The role of nature-based solutions in enabling climate-resilient development pathways

The role of nature-based solutions in enabling climate-resilient development pathways
In a recent article published in Current Opinion in Environmental Sustainability, Kinol et al. delve into the potential of nature-based solutions (NbS) to contribute to climate-resilient development (CRD) by integrating mitigation, adaptation, and sustainable development. 

According to a new study, nature-based solutions (NbS) can offer integrated avenues for addressing climate change challenges while advancing sustainable development goals. They possess the ability to simultaneously address the root causes of climate change, bolster resilience against its impacts, and foster adaptability across social, environmental, and economic domains. This alignment supports the objectives of climate-resilient development (CRD). However, the article emphasises that climate justice considerations are vital, particularly in navigating the political complexities of choosing between various NbS options.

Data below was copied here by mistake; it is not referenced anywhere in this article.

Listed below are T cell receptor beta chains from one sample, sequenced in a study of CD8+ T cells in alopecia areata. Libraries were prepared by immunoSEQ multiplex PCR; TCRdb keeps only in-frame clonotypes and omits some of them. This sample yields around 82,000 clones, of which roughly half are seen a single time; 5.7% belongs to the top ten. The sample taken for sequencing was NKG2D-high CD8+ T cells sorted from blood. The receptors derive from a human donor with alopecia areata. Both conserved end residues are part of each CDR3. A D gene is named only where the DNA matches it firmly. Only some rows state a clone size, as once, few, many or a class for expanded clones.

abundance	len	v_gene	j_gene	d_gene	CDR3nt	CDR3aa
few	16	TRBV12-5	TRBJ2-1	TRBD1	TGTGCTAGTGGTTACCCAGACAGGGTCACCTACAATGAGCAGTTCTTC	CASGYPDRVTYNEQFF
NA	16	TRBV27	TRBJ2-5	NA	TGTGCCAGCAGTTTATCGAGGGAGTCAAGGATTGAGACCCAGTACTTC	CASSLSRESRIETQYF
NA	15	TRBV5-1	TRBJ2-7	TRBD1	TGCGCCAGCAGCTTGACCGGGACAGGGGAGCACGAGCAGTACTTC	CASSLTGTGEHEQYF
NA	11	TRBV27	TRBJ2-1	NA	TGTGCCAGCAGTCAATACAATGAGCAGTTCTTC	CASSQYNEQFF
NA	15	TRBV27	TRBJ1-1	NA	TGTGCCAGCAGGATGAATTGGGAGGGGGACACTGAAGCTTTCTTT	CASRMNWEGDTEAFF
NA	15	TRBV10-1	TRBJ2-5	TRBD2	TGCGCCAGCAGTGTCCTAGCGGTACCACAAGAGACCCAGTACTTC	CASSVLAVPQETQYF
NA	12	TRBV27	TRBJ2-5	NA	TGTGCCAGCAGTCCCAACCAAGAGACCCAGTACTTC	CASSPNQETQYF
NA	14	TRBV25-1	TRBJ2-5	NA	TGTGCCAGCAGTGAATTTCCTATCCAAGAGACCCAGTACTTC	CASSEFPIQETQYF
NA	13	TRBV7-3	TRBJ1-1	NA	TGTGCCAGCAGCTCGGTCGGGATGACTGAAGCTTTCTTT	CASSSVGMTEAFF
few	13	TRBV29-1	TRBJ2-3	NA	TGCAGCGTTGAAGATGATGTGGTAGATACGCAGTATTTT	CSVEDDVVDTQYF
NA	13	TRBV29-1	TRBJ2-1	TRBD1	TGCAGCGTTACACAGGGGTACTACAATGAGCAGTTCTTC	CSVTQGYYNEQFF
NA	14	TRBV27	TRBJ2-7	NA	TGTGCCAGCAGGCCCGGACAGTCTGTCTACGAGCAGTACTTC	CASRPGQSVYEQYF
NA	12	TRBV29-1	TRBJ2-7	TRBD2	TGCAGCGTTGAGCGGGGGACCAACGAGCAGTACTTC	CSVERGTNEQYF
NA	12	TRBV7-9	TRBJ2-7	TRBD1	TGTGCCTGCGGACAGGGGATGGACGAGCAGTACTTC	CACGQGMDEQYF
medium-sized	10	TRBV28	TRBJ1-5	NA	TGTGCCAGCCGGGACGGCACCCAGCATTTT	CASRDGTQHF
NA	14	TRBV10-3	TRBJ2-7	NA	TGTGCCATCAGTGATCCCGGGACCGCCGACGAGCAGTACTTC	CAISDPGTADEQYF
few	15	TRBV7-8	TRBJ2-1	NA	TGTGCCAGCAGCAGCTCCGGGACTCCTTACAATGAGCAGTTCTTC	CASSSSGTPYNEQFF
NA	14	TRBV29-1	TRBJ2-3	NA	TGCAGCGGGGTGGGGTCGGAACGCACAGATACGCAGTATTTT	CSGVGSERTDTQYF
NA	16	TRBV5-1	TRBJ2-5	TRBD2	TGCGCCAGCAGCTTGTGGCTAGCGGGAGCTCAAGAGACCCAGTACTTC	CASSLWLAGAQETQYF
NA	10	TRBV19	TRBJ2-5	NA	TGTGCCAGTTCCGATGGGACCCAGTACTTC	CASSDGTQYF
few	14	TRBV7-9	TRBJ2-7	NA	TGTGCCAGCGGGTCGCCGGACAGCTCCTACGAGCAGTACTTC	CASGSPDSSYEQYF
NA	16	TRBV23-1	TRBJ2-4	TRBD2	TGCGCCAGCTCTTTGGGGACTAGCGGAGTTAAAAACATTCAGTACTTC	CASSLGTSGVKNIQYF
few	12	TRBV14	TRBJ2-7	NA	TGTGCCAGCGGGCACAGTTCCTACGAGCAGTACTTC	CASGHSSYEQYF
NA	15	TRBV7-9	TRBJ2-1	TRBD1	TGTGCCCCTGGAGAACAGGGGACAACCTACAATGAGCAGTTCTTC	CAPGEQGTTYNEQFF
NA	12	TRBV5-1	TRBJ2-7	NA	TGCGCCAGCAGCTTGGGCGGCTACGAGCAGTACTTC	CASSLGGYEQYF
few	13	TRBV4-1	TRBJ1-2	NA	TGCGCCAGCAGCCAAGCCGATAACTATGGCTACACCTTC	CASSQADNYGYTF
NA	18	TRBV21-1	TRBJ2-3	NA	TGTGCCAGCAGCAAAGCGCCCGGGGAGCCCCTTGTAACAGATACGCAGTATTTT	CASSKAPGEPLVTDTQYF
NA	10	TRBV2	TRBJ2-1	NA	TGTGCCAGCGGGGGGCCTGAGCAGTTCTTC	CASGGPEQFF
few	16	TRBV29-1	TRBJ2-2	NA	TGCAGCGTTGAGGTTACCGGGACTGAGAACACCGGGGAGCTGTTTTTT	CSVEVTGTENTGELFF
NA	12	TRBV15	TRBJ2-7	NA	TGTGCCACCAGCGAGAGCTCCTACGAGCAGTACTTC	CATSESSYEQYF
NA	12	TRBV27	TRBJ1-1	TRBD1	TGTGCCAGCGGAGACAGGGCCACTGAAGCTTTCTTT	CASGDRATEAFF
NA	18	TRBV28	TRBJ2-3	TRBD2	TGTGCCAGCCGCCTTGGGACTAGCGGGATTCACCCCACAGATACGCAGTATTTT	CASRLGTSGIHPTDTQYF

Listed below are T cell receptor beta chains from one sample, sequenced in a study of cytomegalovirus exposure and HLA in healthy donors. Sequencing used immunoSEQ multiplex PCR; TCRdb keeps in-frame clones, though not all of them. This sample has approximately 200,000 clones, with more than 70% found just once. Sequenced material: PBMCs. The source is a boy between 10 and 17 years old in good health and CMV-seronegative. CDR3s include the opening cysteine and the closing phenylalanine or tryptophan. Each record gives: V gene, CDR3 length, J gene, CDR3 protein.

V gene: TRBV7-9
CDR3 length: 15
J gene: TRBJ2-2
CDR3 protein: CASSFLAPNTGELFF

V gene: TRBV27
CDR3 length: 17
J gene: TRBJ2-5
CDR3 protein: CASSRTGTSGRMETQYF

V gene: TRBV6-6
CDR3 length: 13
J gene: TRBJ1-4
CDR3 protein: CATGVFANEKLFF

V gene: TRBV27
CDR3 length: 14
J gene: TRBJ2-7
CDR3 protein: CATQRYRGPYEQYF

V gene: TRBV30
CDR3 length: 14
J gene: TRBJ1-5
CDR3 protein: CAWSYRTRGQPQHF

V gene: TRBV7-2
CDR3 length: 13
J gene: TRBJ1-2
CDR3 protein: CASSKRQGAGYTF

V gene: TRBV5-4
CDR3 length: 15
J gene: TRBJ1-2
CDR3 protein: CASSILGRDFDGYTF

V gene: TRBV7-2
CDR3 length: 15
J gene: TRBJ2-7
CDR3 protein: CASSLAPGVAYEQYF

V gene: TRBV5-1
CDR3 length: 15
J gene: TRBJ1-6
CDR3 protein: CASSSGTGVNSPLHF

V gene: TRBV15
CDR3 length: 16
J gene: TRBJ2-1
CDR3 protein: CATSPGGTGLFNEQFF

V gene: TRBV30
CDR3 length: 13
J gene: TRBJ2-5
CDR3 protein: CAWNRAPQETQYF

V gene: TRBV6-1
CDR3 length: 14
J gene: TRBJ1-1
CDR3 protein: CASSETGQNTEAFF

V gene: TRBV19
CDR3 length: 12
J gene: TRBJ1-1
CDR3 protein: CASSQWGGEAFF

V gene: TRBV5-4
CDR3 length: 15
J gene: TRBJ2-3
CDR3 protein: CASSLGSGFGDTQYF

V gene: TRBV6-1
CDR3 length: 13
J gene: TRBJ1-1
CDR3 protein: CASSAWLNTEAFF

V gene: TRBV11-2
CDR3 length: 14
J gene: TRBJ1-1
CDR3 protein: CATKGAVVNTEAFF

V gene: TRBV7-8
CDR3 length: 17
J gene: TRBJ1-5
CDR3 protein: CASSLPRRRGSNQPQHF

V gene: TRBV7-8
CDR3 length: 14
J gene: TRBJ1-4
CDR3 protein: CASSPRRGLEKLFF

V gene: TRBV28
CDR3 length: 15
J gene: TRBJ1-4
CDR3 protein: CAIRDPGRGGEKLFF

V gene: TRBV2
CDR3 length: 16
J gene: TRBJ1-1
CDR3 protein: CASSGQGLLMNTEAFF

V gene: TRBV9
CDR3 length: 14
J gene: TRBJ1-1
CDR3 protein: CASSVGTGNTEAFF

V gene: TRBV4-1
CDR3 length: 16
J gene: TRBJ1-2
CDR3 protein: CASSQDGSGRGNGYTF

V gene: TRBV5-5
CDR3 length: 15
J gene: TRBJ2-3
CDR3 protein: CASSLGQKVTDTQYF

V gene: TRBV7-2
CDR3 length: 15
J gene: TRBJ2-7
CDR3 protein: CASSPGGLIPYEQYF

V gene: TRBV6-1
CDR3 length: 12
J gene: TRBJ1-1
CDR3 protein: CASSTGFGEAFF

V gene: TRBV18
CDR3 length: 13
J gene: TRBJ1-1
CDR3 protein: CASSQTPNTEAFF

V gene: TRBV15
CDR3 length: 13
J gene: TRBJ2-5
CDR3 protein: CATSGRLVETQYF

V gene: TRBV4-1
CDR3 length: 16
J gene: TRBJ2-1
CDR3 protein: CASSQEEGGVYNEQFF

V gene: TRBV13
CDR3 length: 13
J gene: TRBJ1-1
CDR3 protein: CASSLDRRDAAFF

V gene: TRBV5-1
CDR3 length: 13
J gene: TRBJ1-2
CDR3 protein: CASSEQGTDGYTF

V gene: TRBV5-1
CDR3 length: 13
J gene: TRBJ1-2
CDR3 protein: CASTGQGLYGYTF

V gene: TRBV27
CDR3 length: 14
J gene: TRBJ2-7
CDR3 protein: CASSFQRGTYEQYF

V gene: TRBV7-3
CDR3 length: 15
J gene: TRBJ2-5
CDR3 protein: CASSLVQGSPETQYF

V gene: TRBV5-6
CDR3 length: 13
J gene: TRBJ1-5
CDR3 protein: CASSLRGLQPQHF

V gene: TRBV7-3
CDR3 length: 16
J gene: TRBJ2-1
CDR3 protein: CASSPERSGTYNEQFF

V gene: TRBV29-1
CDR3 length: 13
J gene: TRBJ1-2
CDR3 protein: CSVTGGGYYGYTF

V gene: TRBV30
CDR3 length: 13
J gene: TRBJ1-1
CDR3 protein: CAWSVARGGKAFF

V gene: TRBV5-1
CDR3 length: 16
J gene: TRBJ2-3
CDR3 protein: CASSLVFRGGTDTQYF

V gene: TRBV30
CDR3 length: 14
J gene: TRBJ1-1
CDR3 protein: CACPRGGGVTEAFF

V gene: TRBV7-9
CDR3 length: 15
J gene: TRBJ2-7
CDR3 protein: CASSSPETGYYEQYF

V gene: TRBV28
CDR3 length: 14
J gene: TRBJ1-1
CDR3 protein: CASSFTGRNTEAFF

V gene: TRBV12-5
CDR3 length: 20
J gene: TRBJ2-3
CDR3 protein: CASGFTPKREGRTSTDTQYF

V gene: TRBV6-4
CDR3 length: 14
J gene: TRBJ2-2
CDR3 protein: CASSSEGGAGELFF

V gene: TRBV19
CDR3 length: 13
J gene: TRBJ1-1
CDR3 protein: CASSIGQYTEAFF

Despite the convergence between NbS and CRD objectives, realising their potential requires a thoughtful approach. The study therefore employs the CRD pathway framework to unpack the intricate relationship between CRD and NbS. This framework treats NbS as pivotal decision points along the CRD trajectory, their effectiveness hinging on framing, design, and implementation choices. This entails balancing local and global climate goals within NbS initiatives and critically assessing whether their framing inadvertently perpetuates inequalities or unsustainable practices.

Realising CRD objectives hinges on the application of climate justice principles:
1. Distributional justice ensures equitable outcomes, necessitating NbS designs that address social and economic disparities.
2. Procedural justice underscores inclusive decision-making processes, involving affected communities in NbS planning and execution.
3. Recognitional justice values diverse knowledge systems and perspectives.
4. Restorative justice rectifies past injustices and contextualizes NbS interventions historically.

The authors contend that this comprehensive approach, intertwined with climate justice considerations, furnishes a robust framework to evaluate NbS’s potential to advance CRD in specific contexts. By viewing NbS as pivotal nodes along the CRD journey and deftly navigating trade-offs amid diverse values and priorities, the full potential of NbS to foster sustainable and climate-resilient development can be harnessed.

Read the article here.